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Opera/Fidelio or Turandot


I'm planning a trip to Vienna and want to attend a performance at the Staatsoper. I have a classical music background but limited experience with full opera (arias, yes). My options are either Fidelio or Turandot. Since I lean to Romantic/Late Romantic, I'm thinking Puccini is probably the better choice. But it feels sacrilegious not to see Beethoven in his hometown. (I do love Beethoven, too, especially his 7th). Any thoughts on which work might offer the most rewarding experience? Thanks.

Hi Jeff--

I see that you are in a real dilemma.  I can't answer for you; I can only answer for me.  So...

I don't think I've ever seen a performance of an opera in a composer's hometown and it has never affected my enjoyment of the performance.  So I wouldn't worry about that part unless it is something that is really important to you.

The first thing I did was to check the Vienna State Opera website--which told me that the operas are during different time frames--to see who was in each opera, since I generally go more for the singers than for the opera (except for rare operas, which neither of these are, especially Turandot which every company seems to do these days), but I didn't get a good answer from that either.  Fidelio has Robert Dean Smith as Florestan (but he is only in the second half of the opera) and Turandot has the up-and-coming Lise Lindstrom as Turandot (ditto, actually).  I would very much like to see either of these singers, neither of whom I have seen before.  Nina Stemme who is in Fidelio and Johan Botha who is in Turandot are both very good as well; I have seen both of them:  Johan Botha in Meistersinger at the Met last December, and Nina Stemme as Isolde in Houston in 2013.  So, no clear-cut answer there.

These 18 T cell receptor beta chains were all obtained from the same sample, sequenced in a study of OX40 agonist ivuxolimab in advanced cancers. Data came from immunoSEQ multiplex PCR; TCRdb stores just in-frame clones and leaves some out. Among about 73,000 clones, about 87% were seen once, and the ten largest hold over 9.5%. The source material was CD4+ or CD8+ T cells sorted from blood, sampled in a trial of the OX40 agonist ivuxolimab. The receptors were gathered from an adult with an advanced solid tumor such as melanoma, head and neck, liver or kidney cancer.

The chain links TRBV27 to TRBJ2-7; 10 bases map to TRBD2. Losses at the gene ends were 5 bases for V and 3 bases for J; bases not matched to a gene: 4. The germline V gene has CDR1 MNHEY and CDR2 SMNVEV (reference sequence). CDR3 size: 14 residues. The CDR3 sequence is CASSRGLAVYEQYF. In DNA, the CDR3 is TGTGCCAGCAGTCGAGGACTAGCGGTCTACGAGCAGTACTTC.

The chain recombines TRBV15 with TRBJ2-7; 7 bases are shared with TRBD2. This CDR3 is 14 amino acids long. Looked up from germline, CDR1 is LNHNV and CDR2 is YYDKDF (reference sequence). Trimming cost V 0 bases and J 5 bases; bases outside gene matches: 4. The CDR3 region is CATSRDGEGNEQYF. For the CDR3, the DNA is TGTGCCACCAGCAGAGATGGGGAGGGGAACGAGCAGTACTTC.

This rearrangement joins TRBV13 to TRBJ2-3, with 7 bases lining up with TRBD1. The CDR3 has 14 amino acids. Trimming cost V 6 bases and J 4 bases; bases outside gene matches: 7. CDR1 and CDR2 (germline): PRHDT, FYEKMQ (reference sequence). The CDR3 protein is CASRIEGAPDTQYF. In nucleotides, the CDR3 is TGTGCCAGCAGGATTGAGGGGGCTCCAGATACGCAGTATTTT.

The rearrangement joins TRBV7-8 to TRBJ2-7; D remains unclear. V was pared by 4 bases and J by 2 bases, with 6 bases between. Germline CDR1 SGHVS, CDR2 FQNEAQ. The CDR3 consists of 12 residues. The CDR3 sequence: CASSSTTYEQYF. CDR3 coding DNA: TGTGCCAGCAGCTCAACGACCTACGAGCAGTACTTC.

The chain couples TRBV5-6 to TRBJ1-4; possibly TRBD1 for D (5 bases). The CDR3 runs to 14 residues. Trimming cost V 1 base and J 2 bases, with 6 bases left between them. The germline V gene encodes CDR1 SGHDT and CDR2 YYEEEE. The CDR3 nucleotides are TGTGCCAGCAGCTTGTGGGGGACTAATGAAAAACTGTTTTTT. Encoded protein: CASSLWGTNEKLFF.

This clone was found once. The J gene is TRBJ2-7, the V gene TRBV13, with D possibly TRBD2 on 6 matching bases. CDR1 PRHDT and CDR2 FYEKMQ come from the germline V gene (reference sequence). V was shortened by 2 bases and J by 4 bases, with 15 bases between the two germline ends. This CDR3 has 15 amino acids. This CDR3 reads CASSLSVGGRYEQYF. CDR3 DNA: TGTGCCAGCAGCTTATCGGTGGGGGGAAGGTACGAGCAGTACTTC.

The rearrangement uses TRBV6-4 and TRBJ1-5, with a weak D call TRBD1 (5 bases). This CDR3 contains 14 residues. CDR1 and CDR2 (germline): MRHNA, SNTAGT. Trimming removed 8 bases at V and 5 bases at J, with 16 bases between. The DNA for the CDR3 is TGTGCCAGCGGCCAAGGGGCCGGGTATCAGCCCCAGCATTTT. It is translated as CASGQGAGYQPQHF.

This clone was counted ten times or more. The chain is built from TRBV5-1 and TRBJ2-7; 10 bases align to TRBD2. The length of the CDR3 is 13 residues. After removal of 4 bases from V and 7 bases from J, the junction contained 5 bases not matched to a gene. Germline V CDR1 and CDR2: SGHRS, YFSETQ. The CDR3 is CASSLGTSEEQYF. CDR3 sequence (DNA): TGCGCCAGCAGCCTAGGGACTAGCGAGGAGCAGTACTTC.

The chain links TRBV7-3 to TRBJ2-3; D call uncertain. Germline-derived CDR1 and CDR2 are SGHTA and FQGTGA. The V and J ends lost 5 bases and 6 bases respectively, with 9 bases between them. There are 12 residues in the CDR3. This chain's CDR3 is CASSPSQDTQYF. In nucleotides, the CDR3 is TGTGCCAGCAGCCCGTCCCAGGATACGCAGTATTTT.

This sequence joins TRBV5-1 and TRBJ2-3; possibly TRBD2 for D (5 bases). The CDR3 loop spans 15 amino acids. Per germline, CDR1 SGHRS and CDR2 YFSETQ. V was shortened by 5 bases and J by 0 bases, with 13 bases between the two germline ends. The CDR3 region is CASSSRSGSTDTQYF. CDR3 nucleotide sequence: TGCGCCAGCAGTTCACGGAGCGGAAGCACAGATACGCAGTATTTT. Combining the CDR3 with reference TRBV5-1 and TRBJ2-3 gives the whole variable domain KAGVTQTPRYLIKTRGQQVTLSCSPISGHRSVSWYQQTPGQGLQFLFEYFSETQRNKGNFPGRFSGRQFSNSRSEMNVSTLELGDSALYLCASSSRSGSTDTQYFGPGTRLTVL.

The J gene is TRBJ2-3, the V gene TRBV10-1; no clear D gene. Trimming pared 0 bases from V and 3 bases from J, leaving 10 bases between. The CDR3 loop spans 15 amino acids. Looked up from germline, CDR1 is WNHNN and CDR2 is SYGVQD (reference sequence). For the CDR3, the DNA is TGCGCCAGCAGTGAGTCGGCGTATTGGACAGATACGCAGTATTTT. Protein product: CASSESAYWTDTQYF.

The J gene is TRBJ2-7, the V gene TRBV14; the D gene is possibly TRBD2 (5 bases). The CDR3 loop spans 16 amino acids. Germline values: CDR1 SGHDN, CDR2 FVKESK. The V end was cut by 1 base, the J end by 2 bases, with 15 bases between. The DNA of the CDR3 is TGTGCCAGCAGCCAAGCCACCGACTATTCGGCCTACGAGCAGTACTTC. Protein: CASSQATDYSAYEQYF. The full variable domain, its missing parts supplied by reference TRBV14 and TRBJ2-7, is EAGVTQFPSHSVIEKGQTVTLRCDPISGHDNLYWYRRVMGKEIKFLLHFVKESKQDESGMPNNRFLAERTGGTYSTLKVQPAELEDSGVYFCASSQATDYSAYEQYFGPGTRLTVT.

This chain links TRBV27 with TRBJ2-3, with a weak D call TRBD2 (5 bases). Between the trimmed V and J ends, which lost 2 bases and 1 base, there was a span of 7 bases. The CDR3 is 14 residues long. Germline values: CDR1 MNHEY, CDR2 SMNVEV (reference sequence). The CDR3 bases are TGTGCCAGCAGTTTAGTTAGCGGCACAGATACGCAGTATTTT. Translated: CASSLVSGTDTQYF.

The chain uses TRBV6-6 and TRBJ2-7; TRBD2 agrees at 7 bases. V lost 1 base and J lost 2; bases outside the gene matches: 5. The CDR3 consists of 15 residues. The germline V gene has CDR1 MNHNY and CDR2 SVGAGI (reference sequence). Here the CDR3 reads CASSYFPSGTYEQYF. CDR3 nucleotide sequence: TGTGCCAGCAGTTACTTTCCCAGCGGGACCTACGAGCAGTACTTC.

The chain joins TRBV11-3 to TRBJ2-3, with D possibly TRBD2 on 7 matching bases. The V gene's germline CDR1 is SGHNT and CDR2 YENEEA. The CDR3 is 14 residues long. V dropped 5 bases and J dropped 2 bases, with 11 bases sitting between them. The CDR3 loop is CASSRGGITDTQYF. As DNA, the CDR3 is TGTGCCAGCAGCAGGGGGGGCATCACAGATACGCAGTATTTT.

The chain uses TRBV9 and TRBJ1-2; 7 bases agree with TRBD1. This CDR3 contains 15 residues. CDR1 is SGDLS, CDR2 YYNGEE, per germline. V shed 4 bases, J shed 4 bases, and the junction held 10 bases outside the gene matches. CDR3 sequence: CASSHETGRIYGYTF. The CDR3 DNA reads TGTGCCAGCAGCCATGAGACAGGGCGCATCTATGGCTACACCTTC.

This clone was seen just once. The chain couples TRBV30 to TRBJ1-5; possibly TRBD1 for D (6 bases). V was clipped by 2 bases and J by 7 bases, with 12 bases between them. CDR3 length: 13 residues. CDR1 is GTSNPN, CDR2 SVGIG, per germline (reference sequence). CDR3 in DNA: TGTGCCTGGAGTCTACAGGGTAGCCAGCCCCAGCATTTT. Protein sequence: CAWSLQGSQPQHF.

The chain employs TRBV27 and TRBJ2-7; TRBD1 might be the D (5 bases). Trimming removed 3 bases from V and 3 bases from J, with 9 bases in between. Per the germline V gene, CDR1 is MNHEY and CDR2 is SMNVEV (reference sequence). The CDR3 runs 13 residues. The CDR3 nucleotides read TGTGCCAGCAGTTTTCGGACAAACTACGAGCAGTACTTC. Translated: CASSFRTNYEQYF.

Next, have you seen either of these operas before?  If you have, then I'd pick the other one.  If you haven't seen either of them (which I suspect is the case since you didn't mention otherwise and might not even be wondering about this if you have) or you've seen both of them before, then this doesn't help.

One other possibility is to watch a video of each of them and then decide if one speaks to you more than the other.  YouTube has lots of complete operas one can watch there for free although I didn't check to see if that was true in this case.  Also, lots of libraries will let you borrow DVDs these days.

For myself, I found Fidelio rough going for a number of years before I finally got into it (it didn't help that the first recording I heard of it was from the 1940s and had dreadful sound), whereas I got into Turandot from the first time I heard it.  That's not necessarily going to mean that you will react the same way I did.  Plus Turandot has "Nessun dorma" which everybody from soprano to bass and their dog seems to sing nowadays, so you are almost certain to have heard it before.  

So, I would trust my initial instincts and go with the Puccini, especially if you like large-scale productions, which Turandot lends itself to much more than Fidelio.  That is, unless you can get to New York and see Lise Lindstrom as Turandot; she will be performing the role there five times from October 22 through November 7.  I get the impression that her Turandot is something to remember; I wish I could see her myself.  If you can see her as Turandot in New York or elsewhere and none of these other things I have suggested are deal-makers for you, then go with Fidelio but make sure to see Mme. Lindstom in Turandot.  Otherwise, my Vienna Staatsoper opera of choice would be Turandot.

I hope this helps...



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Mike Leone


I have a special affinity for Italian opera, but I also have a lot of experience with French and German opera. I know somewhat less about opera from countries other than these, although there are some exceptions. My main area of interest is the period 1775-1925, although there are a few baroque and modern works that I love.


I've been listening to opera since 1963 and have amassed a large collection of recorded opera during those years. My interest here spans the entire history of recorded opera, going back to its very earliest days.

I have published a couple of lengthy reviews and a tribute to Mario del Monaco in Immortal Performances, have had some letters appear in Fanfare and have several reviews on

B.A., University of Maryland 1973, M.A., University of Texas 1975, J.D., University of Houston 1998 (none of these degrees are in music).

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